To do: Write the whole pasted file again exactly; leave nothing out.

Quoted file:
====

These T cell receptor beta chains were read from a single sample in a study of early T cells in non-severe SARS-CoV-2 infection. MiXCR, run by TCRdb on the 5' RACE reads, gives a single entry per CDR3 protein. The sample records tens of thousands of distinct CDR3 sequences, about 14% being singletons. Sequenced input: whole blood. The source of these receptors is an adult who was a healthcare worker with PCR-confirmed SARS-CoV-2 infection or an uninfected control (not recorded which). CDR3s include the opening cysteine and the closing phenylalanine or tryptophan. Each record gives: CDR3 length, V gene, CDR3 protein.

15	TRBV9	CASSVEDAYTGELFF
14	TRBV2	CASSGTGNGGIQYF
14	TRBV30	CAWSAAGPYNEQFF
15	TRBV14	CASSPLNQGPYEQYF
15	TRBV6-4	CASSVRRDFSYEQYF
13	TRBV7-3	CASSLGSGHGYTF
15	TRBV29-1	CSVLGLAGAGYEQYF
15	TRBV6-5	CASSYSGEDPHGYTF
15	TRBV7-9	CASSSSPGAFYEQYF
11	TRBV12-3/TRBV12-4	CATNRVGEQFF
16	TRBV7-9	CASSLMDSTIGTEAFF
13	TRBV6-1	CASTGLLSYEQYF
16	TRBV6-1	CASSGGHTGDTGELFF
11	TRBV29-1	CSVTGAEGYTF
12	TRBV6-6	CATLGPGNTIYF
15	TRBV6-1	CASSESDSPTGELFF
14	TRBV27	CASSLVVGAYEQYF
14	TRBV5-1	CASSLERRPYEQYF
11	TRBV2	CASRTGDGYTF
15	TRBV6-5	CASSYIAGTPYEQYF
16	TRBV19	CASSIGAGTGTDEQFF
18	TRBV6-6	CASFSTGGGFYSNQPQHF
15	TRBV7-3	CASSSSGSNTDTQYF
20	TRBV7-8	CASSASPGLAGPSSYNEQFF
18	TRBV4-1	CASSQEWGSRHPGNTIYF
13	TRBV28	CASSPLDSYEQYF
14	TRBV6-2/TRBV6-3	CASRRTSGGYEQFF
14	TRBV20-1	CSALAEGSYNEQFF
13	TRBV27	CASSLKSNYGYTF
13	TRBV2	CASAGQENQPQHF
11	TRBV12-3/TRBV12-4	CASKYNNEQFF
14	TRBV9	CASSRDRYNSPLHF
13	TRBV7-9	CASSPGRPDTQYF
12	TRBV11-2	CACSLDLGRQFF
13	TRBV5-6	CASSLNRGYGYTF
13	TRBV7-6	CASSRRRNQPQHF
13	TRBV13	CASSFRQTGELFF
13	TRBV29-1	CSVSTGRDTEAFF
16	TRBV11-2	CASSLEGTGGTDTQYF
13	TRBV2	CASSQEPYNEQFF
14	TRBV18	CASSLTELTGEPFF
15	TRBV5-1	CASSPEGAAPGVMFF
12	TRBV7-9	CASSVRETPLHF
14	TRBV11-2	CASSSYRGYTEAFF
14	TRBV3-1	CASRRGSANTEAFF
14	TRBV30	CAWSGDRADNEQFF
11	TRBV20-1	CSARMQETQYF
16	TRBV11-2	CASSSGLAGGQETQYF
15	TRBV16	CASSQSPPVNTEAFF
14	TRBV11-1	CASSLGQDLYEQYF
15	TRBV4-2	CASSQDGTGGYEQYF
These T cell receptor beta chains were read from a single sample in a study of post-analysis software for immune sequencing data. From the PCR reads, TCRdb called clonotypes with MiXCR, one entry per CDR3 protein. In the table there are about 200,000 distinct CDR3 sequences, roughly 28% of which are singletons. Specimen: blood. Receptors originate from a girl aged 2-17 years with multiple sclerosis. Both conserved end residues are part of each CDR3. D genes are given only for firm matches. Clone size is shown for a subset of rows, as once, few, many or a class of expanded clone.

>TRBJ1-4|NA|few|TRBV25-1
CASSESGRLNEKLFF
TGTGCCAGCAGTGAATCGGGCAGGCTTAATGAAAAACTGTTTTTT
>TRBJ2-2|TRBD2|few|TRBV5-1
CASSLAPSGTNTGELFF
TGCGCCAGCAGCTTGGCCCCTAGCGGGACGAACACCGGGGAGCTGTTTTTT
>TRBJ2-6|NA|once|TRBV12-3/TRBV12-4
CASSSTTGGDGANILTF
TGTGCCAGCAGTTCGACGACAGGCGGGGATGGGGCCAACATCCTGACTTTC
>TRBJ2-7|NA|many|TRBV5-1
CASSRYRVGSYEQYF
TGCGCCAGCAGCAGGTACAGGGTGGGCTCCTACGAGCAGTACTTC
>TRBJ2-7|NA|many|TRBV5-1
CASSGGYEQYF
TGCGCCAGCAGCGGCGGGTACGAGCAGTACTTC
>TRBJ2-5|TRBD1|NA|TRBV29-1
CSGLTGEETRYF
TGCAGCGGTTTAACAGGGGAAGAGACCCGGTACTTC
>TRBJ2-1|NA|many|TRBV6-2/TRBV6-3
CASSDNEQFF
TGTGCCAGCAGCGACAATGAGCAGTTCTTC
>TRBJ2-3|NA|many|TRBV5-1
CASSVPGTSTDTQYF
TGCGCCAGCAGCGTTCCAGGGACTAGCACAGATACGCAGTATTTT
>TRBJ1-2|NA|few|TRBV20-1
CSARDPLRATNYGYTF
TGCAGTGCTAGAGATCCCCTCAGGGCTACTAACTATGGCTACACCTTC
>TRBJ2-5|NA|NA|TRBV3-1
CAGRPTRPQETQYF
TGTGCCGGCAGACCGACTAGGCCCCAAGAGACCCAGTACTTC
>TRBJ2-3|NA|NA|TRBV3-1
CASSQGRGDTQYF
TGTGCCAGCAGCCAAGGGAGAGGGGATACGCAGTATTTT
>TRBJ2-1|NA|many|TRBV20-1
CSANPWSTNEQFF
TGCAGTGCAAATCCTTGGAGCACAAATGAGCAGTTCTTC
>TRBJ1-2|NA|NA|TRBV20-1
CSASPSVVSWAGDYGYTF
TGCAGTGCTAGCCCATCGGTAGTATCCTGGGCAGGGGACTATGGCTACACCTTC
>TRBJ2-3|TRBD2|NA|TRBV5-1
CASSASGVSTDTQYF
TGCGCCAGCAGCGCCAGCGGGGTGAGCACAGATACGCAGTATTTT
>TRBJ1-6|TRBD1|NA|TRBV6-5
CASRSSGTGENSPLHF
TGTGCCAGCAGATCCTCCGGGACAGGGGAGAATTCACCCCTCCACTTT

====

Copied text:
These T cell receptor beta chains were read from a single sample in a study of early T cells in non-severe SARS-CoV-2 infection. MiXCR, run by TCRdb on the 5' RACE reads, gives a single entry per CDR3 protein. The sample records tens of thousands of distinct CDR3 sequences, about 14% being singletons. Sequenced input: whole blood. The source of these receptors is an adult who was a healthcare worker with PCR-confirmed SARS-CoV-2 infection or an uninfected control (not recorded which). CDR3s include the opening cysteine and the closing phenylalanine or tryptophan. Each record gives: CDR3 length, V gene, CDR3 protein.

15	TRBV9	CASSVEDAYTGELFF
14	TRBV2	CASSGTGNGGIQYF
14	TRBV30	CAWSAAGPYNEQFF
15	TRBV14	CASSPLNQGPYEQYF
15	TRBV6-4	CASSVRRDFSYEQYF
13	TRBV7-3	CASSLGSGHGYTF
15	TRBV29-1	CSVLGLAGAGYEQYF
15	TRBV6-5	CASSYSGEDPHGYTF
15	TRBV7-9	CASSSSPGAFYEQYF
11	TRBV12-3/TRBV12-4	CATNRVGEQFF
16	TRBV7-9	CASSLMDSTIGTEAFF
13	TRBV6-1	CASTGLLSYEQYF
16	TRBV6-1	CASSGGHTGDTGELFF
11	TRBV29-1	CSVTGAEGYTF
12	TRBV6-6	CATLGPGNTIYF
15	TRBV6-1	CASSESDSPTGELFF
14	TRBV27	CASSLVVGAYEQYF
14	TRBV5-1	CASSLERRPYEQYF
11	TRBV2	CASRTGDGYTF
15	TRBV6-5	CASSYIAGTPYEQYF
16	TRBV19	CASSIGAGTGTDEQFF
18	TRBV6-6	CASFSTGGGFYSNQPQHF
15	TRBV7-3	CASSSSGSNTDTQYF
20	TRBV7-8	CASSASPGLAGPSSYNEQFF
18	TRBV4-1	CASSQEWGSRHPGNTIYF
13	TRBV28	CASSPLDSYEQYF
14	TRBV6-2/TRBV6-3	CASRRTSGGYEQFF
14	TRBV20-1	CSALAEGSYNEQFF
13	TRBV27	CASSLKSNYGYTF
13	TRBV2	CASAGQENQPQHF
11	TRBV12-3/TRBV12-4	CASKYNNEQFF
14	TRBV9	CASSRDRYNSPLHF
13	TRBV7-9	CASSPGRPDTQYF
12	TRBV11-2	CACSLDLGRQFF
13	TRBV5-6	CASSLNRGYGYTF
13	TRBV7-6	CASSRRRNQPQHF
13	TRBV13	CASSFRQTGELFF
13	TRBV29-1	CSVSTGRDTEAFF
16	TRBV11-2	CASSLEGTGGTDTQYF
13	TRBV2	CASSQEPYNEQFF
14	TRBV18	CASSLTELTGEPFF
15	TRBV5-1	CASSPEGAAPGVMFF
12	TRBV7-9	CASSVRETPLHF
14	TRBV11-2	CASSSYRGYTEAFF
14	TRBV3-1	CASRRGSANTEAFF
14	TRBV30	CAWSGDRADNEQFF
11	TRBV20-1	CSARMQETQYF
16	TRBV11-2	CASSSGLAGGQETQYF
15	TRBV16	CASSQSPPVNTEAFF
14	TRBV11-1	CASSLGQDLYEQYF
15	TRBV4-2	CASSQDGTGGYEQYF
These T cell receptor beta chains were read from a single sample in a study of post-analysis software for immune sequencing data. From the PCR reads, TCRdb called clonotypes with MiXCR, one entry per CDR3 protein. In the table there are about 200,000 distinct CDR3 sequences, roughly 28% of which are singletons. Specimen: blood. Receptors originate from a girl aged 2-17 years with multiple sclerosis. Both conserved end residues are part of each CDR3. D genes are given only for firm matches. Clone size is shown for a subset of rows, as once, few, many or a class of expanded clone.

>TRBJ1-4|NA|few|TRBV25-1
CASSESGRLNEKLFF
TGTGCCAGCAGTGAATCGGGCAGGCTTAATGAAAAACTGTTTTTT
>TRBJ2-2|TRBD2|few|TRBV5-1
CASSLAPSGTNTGELFF
TGCGCCAGCAGCTTGGCCCCTAGCGGGACGAACACCGGGGAGCTGTTTTTT
>TRBJ2-6|NA|once|TRBV12-3/TRBV12-4
CASSSTTGGDGANILTF
TGTGCCAGCAGTTCGACGACAGGCGGGGATGGGGCCAACATCCTGACTTTC
>TRBJ2-7|NA|many|TRBV5-1
CASSRYRVGSYEQYF
TGCGCCAGCAGCAGGTACAGGGTGGGCTCCTACGAGCAGTACTTC
>TRBJ2-7|NA|many|TRBV5-1
CASSGGYEQYF
TGCGCCAGCAGCGGCGGGTACGAGCAGTACTTC
>TRBJ2-5|TRBD1|NA|TRBV29-1
CSGLTGEETRYF
TGCAGCGGTTTAACAGGGGAAGAGACCCGGTACTTC
>TRBJ2-1|NA|many|TRBV6-2/TRBV6-3
CASSDNEQFF
TGTGCCAGCAGCGACAATGAGCAGTTCTTC
>TRBJ2-3|NA|many|TRBV5-1
CASSVPGTSTDTQYF
TGCGCCAGCAGCGTTCCAGGGACTAGCACAGATACGCAGTATTTT
>TRBJ1-2|NA|few|TRBV20-1
CSARDPLRATNYGYTF
TGCAGTGCTAGAGATCCCCTCAGGGCTACTAACTATGGCTACACCTTC
>TRBJ2-5|NA|NA|TRBV3-1
CAGRPTRPQETQYF
TGTGCCGGCAGACCGACTAGGCCCCAAGAGACCCAGTACTTC
>TRBJ2-3|NA|NA|TRBV3-1
CASSQGRGDTQYF
TGTGCCAGCAGCCAAGGGAGAGGGGATACGCAGTATTTT
>TRBJ2-1|NA|many|TRBV20-1
CSANPWSTNEQFF
TGCAGTGCAAATCCTTGGAGCACAAATGAGCAGTTCTTC
>TRBJ1-2|NA|NA|TRBV20-1
CSASPSVVSWAGDYGYTF
TGCAGTGCTAGCCCATCGGTAGTATCCTGGGCAGGGGACTATGGCTACACCTTC
>TRBJ2-3|TRBD2|NA|TRBV5-1
CASSASGVSTDTQYF
TGCGCCAGCAGCGCCAGCGGGGTGAGCACAGATACGCAGTATTTT
>TRBJ1-6|TRBD1|NA|TRBV6-5
CASRSSGTGENSPLHF
TGTGCCAGCAGATCCTCCGGGACAGGGGAGAATTCACCCCTCCACTTT